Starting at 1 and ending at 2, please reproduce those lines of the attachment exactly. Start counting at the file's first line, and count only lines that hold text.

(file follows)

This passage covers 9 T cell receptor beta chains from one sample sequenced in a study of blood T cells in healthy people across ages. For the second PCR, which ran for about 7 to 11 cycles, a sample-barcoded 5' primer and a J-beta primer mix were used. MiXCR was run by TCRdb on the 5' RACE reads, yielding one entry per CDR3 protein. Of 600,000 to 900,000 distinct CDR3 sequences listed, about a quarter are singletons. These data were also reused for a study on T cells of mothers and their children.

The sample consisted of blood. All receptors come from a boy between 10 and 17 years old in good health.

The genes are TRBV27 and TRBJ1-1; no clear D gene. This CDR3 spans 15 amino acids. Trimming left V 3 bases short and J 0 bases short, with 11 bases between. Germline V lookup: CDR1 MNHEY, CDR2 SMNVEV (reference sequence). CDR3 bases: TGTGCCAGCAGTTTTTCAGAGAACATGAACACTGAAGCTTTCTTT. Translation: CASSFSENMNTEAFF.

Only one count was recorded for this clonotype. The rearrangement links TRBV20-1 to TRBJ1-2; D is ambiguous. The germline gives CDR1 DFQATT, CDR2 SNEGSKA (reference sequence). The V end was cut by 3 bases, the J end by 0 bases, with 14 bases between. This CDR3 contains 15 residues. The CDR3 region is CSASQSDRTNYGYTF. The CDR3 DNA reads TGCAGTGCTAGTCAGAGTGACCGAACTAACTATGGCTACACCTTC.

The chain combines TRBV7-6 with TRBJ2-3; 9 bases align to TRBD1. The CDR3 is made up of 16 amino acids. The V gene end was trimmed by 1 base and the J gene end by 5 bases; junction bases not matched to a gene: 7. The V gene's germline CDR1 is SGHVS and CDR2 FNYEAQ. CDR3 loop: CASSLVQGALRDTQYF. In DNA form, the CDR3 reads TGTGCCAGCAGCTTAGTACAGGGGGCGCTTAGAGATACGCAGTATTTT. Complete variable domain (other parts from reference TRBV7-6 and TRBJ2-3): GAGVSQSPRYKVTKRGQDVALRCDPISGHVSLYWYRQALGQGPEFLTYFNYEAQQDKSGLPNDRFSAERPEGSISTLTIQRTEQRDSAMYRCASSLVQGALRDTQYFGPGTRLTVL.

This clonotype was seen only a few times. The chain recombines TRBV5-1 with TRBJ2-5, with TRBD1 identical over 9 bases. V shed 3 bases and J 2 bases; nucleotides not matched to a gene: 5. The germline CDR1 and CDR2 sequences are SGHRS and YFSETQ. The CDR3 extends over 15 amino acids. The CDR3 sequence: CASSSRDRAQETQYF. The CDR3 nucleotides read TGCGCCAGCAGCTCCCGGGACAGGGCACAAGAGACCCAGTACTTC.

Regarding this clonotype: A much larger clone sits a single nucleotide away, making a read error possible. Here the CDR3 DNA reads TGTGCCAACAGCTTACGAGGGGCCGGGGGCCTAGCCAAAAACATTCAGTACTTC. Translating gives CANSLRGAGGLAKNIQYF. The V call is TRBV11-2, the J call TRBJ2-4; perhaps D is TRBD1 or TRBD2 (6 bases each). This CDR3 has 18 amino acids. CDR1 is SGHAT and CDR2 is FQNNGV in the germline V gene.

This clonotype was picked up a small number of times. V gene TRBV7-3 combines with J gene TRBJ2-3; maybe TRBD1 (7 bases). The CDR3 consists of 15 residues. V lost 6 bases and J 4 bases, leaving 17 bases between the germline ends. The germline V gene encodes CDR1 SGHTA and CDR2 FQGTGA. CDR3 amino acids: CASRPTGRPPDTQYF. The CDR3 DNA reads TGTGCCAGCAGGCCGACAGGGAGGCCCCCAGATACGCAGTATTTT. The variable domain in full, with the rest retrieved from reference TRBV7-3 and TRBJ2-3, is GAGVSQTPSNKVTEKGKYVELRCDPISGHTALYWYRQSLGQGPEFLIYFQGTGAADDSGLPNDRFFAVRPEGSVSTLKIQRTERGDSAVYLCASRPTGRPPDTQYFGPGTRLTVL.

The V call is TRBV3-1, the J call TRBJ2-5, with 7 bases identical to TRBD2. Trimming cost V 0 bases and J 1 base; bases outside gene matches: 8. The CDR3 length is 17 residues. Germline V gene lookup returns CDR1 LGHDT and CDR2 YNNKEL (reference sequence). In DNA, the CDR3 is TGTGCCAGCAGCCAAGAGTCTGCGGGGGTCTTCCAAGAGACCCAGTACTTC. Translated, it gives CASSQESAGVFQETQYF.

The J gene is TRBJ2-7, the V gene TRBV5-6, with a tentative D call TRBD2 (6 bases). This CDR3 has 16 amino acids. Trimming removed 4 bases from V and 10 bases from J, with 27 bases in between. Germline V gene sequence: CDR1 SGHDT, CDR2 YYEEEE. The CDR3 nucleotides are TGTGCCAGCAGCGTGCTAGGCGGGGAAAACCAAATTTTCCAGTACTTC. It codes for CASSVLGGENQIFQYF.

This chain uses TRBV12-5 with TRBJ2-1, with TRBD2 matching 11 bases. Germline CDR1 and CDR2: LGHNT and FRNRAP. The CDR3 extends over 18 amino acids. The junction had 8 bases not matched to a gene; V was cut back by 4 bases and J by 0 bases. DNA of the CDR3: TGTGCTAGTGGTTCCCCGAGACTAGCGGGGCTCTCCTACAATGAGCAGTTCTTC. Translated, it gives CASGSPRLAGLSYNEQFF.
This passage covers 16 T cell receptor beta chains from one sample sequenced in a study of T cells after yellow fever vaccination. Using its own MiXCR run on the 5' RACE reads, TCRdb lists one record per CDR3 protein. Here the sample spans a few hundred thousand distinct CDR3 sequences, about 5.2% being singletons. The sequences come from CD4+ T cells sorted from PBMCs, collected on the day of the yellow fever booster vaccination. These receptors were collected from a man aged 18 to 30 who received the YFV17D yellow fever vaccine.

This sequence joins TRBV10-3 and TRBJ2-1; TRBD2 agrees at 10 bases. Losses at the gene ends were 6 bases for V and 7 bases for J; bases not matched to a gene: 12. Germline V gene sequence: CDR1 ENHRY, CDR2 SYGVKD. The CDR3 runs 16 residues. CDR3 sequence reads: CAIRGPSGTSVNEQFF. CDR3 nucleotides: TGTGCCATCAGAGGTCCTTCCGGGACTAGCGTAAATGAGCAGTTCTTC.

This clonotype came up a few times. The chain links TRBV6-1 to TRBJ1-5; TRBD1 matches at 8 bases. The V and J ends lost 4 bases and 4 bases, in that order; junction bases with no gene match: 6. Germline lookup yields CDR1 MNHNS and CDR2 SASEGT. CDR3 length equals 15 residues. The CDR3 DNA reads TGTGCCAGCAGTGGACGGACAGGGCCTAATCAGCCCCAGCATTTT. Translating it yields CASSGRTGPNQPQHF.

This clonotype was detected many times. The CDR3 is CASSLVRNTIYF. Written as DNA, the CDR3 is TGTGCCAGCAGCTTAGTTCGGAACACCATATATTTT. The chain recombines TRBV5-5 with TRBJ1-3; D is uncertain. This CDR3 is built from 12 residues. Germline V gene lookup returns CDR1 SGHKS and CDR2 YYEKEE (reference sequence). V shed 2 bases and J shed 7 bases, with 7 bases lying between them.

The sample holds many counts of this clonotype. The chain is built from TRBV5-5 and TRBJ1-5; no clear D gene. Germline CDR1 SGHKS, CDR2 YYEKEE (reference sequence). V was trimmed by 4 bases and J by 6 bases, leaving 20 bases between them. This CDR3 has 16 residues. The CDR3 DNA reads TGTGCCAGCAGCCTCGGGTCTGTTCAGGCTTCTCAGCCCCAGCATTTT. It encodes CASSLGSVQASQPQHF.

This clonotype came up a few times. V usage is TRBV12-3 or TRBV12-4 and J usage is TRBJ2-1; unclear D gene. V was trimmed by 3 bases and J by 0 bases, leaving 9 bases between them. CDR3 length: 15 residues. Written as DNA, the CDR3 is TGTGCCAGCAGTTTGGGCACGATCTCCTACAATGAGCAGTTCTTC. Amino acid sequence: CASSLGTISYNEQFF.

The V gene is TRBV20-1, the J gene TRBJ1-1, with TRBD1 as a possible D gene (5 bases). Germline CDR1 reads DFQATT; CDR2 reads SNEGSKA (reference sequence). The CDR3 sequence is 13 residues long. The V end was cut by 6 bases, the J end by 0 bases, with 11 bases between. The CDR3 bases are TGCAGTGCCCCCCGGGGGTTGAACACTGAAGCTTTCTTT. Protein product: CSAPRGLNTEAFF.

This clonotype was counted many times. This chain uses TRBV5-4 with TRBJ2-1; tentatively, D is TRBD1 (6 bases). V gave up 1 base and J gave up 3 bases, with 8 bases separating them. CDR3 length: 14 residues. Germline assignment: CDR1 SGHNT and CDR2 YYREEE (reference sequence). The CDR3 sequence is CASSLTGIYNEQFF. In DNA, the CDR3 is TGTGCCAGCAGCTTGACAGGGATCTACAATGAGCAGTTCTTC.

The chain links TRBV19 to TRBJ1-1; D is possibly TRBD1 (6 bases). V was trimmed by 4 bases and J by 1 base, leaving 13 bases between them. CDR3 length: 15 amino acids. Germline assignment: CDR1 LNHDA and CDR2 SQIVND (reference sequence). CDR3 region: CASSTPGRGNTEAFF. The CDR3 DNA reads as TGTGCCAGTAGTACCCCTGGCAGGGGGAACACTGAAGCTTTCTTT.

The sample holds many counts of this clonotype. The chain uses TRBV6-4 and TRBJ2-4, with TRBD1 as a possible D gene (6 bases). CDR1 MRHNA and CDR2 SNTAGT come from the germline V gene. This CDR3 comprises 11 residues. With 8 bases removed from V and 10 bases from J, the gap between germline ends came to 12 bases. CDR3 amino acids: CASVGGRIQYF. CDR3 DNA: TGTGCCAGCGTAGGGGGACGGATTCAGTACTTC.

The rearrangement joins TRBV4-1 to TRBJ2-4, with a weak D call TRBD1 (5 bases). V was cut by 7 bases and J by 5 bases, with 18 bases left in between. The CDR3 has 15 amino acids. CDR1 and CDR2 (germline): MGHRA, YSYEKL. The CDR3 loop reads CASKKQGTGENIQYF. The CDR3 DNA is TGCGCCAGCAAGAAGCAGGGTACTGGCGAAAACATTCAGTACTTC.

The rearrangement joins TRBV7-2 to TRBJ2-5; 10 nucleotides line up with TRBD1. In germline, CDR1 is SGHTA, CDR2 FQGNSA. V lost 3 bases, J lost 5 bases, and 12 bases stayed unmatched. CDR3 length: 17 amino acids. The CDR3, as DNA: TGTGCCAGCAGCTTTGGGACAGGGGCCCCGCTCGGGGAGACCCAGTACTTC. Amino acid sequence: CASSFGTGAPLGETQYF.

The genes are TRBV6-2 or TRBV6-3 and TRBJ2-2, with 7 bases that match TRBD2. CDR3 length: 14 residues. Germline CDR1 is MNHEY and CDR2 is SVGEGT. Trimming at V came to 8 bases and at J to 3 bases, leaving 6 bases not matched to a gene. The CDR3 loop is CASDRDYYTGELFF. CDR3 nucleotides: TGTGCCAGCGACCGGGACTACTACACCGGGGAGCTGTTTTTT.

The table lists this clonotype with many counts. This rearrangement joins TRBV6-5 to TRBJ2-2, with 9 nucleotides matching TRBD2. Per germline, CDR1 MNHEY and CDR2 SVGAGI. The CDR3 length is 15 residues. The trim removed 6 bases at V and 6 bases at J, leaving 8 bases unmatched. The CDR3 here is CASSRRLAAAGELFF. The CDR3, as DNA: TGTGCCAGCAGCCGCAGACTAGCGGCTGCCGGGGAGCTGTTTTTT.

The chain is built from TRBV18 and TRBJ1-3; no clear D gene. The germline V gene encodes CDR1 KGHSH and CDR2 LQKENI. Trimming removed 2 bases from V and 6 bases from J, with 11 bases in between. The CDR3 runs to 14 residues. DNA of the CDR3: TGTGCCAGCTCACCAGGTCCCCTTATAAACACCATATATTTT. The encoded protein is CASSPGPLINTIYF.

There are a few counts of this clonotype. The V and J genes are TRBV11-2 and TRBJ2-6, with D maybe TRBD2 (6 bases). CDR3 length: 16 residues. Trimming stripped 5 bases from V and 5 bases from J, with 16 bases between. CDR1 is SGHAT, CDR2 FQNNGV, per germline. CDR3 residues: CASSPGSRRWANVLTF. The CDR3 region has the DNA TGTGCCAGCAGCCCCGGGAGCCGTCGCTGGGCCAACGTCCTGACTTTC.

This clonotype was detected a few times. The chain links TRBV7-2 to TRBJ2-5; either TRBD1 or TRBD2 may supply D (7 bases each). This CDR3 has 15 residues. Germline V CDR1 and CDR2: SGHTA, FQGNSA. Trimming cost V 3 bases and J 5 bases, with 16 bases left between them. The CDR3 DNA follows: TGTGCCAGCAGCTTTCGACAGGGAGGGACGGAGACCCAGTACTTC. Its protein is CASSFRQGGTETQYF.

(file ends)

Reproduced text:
This passage covers 9 T cell receptor beta chains from one sample sequenced in a study of blood T cells in healthy people across ages. For the second PCR, which ran for about 7 to 11 cycles, a sample-barcoded 5' primer and a J-beta primer mix were used. MiXCR was run by TCRdb on the 5' RACE reads, yielding one entry per CDR3 protein. Of 600,000 to 900,000 distinct CDR3 sequences listed, about a quarter are singletons. These data were also reused for a study on T cells of mothers and their children.

The sample consisted of blood. All receptors come from a boy between 10 and 17 years old in good health.